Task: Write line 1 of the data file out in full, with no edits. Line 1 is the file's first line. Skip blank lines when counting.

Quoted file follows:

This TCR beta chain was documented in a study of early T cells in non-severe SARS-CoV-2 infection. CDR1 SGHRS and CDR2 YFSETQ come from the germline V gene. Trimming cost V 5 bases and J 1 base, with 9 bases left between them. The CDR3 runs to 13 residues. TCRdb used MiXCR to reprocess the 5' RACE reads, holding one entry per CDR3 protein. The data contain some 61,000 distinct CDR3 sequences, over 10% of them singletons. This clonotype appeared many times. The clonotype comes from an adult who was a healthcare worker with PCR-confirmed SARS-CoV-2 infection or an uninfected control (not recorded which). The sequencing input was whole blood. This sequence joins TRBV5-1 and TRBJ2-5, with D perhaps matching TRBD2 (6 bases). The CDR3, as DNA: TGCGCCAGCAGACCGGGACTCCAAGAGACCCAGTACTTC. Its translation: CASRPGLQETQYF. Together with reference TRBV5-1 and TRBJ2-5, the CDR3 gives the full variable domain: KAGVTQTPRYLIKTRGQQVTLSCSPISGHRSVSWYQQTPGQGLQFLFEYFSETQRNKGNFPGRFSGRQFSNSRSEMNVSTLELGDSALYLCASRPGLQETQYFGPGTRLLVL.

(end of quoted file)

This TCR beta chain was documented in a study of early T cells in non-severe SARS-CoV-2 infection. CDR1 SGHRS and CDR2 YFSETQ come from the germline V gene. Trimming cost V 5 bases and J 1 base, with 9 bases left between them. The CDR3 runs to 13 residues. TCRdb used MiXCR to reprocess the 5' RACE reads, holding one entry per CDR3 protein. The data contain some 61,000 distinct CDR3 sequences, over 10% of them singletons. This clonotype appeared many times. The clonotype comes from an adult who was a healthcare worker with PCR-confirmed SARS-CoV-2 infection or an uninfected control (not recorded which). The sequencing input was whole blood. This sequence joins TRBV5-1 and TRBJ2-5, with D perhaps matching TRBD2 (6 bases). The CDR3, as DNA: TGCGCCAGCAGACCGGGACTCCAAGAGACCCAGTACTTC. Its translation: CASRPGLQETQYF. Together with reference TRBV5-1 and TRBJ2-5, the CDR3 gives the full variable domain: KAGVTQTPRYLIKTRGQQVTLSCSPISGHRSVSWYQQTPGQGLQFLFEYFSETQRNKGNFPGRFSGRQFSNSRSEMNVSTLELGDSALYLCASRPGLQETQYFGPGTRLLVL.